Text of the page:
Where can you eat south London’s best fish and chips?


How easy is it to find a decent fish supper without having to fork out at gastro pub prices? In …



A fish platter at Masters Super Fish
A fish platter at Masters Super Fish

How easy is it to find a decent fish supper without having to fork out at gastro pub prices? In honour of 2013 being the 150th anniversary of fish and chips, batter fanatic Phoebe Lowndes endeavours to find out

Before our second date, my boyfriend texted to confirm our Friday night plans. The location left charmingly undisclosed, I was excited by the prospect of being wined and dined.

Cut to our arrival outside a less-than-glam restaurant and takeaway on Waterloo road. Yet my initial surprise at the choice of establishment gave way to anticipation as we were hit with a hot waft of vinegar. That evening, gobbling battered cod and chips, washed down with house white, we left feeling we were in on a secret.

Masters had revived my love of fish and chips, and since that first date, our Friday-night-fish-supper outings have become a monthly pilgrimage. Where else could possibly match up in South London?

Considering several recommendations, I decided to check out a suggestion from a trusted friend for a fish bar in Kennington. As a low-key place, and a long running institution, I thought it would serve as a good comparison. I then braced myself for two fish suppers in two days, in order to bring you a head-to-head battle of the classic British dinner.

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Masters SuperfishMasters Super Fish, 191 Waterloo Road, SE1

Excellent value for money at £8 a plate or £9.50 if you go for the Masters special (a monstrous 247g of battered cod). Also a pile of bread and butter, followed by fresh prawns on the house to start. The main is served alongside gravy boats of homemade tartar sauce and a choice of pickled onion or a ‘wally’ (pickled gherkin). I order the same plate of cod and chips every time I visit, never tempted to stray.

The fish is flipped straight from the fryer onto a plate piled high with chips. Delicate flaky fish reaches right into every nook of its coating, certainly not more batter than substance here. The lighter option looks every bit as appealing as the battered treats: king prawns in garlic butter, sardines, swordfish steak, skate wing – to name just some of the grilled fare on offer, all for around a tenner.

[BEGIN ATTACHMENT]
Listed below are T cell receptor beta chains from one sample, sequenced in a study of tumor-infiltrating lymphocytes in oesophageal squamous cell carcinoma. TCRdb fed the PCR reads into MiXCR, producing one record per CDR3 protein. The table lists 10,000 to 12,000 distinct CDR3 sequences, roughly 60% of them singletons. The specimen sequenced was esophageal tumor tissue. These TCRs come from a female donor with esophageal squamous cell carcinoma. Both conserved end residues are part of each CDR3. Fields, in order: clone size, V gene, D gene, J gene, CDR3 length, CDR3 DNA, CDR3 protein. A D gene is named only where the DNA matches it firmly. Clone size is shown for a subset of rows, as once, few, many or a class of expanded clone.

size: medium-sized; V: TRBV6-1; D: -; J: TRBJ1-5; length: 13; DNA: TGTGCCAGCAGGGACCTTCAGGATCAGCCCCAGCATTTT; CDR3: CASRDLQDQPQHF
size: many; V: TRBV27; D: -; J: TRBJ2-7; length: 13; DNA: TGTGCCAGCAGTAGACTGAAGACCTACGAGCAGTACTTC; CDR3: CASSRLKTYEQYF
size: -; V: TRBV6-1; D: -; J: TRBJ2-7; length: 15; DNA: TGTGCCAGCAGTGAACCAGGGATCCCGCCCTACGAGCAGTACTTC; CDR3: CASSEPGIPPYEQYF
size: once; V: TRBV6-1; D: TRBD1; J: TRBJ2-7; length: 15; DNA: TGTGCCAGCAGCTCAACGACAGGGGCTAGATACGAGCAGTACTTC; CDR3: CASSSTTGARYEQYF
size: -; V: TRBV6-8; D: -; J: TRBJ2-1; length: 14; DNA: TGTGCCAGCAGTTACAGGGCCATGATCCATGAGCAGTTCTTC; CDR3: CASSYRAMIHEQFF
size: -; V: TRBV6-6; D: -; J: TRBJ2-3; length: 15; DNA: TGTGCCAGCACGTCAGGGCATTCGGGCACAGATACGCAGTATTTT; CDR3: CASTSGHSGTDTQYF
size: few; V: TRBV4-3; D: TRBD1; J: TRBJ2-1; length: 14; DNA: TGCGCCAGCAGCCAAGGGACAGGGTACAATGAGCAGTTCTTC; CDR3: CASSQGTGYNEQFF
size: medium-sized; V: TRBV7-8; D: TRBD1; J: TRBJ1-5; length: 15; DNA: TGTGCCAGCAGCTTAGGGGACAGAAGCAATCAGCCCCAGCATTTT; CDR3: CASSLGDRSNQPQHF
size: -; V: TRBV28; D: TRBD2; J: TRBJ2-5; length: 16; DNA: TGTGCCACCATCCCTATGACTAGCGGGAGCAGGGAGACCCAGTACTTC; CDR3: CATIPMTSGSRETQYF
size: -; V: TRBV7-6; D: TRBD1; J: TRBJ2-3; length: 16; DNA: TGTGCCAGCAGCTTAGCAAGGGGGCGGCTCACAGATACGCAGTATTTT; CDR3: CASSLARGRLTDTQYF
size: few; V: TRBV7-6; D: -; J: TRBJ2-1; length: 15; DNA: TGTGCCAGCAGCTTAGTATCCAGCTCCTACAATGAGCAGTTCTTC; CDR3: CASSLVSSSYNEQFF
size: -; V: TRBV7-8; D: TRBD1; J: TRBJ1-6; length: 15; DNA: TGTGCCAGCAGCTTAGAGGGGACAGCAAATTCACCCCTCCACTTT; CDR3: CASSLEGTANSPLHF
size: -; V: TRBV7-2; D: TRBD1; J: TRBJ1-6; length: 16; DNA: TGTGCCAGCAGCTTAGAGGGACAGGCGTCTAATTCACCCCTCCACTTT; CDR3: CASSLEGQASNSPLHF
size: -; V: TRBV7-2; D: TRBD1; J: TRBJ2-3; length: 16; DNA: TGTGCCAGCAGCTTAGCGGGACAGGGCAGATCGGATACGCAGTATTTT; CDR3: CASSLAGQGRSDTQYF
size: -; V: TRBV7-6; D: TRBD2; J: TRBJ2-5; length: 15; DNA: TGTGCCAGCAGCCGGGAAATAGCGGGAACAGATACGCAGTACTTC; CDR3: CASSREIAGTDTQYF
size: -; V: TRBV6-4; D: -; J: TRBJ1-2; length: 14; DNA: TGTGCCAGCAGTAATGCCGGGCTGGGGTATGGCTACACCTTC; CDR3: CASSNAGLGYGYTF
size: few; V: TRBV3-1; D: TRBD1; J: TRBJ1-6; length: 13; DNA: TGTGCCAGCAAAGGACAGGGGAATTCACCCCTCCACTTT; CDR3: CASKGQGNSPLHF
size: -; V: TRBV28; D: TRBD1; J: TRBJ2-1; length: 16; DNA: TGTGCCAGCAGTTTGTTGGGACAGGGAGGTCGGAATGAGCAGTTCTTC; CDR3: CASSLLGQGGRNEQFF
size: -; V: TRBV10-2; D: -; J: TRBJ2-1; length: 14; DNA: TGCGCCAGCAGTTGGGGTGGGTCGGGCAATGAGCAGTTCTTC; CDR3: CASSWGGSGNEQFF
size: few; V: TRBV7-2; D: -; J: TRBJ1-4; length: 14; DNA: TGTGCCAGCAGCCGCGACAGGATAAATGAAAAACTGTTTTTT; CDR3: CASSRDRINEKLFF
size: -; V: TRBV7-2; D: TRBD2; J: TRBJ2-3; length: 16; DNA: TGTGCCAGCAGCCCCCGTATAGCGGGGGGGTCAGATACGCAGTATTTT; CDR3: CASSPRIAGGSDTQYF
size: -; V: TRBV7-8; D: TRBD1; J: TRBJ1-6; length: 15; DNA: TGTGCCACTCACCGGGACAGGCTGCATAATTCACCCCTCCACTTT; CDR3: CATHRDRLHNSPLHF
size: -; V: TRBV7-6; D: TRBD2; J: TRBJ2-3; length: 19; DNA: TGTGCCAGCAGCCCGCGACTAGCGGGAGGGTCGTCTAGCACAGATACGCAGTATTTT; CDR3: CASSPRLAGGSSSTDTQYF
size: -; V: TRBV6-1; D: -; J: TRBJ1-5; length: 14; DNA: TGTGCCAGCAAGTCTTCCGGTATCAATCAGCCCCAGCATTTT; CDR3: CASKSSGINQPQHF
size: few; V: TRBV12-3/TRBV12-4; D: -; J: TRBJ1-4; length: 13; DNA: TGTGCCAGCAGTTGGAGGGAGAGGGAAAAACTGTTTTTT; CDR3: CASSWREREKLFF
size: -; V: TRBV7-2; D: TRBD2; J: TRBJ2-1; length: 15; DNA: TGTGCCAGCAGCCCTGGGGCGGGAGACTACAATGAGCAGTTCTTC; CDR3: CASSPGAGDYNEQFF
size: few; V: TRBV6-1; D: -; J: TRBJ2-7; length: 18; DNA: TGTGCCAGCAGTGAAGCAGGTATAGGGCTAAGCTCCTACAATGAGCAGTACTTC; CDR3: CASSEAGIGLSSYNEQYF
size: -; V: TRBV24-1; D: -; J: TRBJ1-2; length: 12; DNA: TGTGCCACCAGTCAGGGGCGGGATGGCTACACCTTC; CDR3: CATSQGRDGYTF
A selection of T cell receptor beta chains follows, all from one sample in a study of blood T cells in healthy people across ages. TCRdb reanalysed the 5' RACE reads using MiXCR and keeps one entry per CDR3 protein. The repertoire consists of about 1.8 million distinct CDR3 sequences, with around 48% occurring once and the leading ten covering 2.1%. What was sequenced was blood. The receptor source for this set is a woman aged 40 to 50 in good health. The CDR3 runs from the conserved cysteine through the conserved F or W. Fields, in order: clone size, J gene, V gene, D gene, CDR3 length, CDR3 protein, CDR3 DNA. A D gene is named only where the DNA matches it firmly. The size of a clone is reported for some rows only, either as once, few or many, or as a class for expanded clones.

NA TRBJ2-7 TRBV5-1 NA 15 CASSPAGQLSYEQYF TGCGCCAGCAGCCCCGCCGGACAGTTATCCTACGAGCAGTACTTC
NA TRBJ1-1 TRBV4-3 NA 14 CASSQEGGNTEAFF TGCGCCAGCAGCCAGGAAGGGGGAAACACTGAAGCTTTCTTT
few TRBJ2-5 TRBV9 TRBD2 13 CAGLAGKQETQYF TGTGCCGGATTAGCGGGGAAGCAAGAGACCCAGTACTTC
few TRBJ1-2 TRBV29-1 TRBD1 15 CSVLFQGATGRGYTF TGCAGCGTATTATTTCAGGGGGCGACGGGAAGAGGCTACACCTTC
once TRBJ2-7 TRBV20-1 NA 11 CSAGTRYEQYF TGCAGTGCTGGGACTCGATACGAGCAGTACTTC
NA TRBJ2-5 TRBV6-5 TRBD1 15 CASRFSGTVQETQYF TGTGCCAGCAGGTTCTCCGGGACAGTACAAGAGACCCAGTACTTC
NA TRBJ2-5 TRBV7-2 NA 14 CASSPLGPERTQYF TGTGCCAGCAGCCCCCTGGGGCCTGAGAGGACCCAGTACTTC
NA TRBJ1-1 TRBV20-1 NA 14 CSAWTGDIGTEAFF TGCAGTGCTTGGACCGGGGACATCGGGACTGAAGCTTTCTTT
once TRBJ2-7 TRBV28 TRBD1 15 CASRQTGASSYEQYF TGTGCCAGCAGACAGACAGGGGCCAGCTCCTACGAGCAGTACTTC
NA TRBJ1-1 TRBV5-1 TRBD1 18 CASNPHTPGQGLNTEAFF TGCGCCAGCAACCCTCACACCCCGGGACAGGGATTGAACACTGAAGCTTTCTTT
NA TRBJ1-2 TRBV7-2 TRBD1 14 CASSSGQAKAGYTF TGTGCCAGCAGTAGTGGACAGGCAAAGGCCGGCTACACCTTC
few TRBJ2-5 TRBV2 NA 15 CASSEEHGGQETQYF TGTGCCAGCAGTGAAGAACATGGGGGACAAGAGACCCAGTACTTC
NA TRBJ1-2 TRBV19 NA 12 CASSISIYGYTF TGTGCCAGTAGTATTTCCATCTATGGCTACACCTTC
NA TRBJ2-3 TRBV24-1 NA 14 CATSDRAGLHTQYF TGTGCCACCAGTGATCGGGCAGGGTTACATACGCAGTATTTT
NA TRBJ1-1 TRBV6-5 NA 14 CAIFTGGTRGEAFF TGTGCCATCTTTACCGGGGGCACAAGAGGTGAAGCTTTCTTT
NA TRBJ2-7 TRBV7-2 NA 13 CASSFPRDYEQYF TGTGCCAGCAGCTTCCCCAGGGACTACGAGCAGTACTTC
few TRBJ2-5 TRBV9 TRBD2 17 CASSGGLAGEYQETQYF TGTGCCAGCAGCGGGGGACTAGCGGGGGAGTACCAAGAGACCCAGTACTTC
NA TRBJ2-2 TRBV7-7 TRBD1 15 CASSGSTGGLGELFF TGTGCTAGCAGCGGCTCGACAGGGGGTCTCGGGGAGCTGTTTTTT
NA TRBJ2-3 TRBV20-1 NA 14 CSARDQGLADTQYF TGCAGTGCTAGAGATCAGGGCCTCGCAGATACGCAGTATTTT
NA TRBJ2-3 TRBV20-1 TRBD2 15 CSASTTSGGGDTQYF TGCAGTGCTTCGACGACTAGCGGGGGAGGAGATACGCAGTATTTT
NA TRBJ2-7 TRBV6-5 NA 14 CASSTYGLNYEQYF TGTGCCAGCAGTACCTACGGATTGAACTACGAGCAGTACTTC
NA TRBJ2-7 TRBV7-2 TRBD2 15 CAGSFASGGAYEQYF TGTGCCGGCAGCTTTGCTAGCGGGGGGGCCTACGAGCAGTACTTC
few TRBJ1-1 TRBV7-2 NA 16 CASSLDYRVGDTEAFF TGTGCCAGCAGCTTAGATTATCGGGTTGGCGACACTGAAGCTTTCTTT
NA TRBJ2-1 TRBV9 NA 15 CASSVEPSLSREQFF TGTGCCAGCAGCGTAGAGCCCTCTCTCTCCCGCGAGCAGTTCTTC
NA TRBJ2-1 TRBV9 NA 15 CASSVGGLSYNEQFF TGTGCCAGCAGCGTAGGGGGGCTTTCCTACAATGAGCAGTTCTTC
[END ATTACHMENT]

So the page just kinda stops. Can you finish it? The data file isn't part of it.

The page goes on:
Taxi drivers flock from all over London to frequent this small caff (I’ve counted up to nine black cabs parked up outside). The relaxed atmosphere and no-fuss table service draws a low-key crowd, but the cheeky banter will certainly keep you entertained. The menu proclaims “it’s the groundnut oil that makes all the difference”. We say it’s the superbly fresh fish, sourced daily from Billingsgate market. If I were to give this place a rating in gold stars? 9/10 – dropping a point for the surly waiting staff. Having visited countless times, there’s never an ounce of recognition; and that irks me every time.

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IMG_2987Windmill Fish Bar in Kennington, 211 Kennington Lane, SE11 5QS. No bookings.

So having been persuaded away from my regular to sample what Windmill has on offer, I was full of expectations. My first impression was at how clean the place is. Gleaming tables are polished to shine and the chrome fryers sparkle under bright white lighting. Burly men stand at the counter buying chicken nuggets, but our entrance doesn’t go unnoticed and we’re welcomed in and told to grab a table. No need for a menu because it’s all up on the lit boards behind the fryer, and after a quick glance, it’s clear that Windmill’s menu extends beyond the repertoire of Masters Super Fish. But is that a bonus?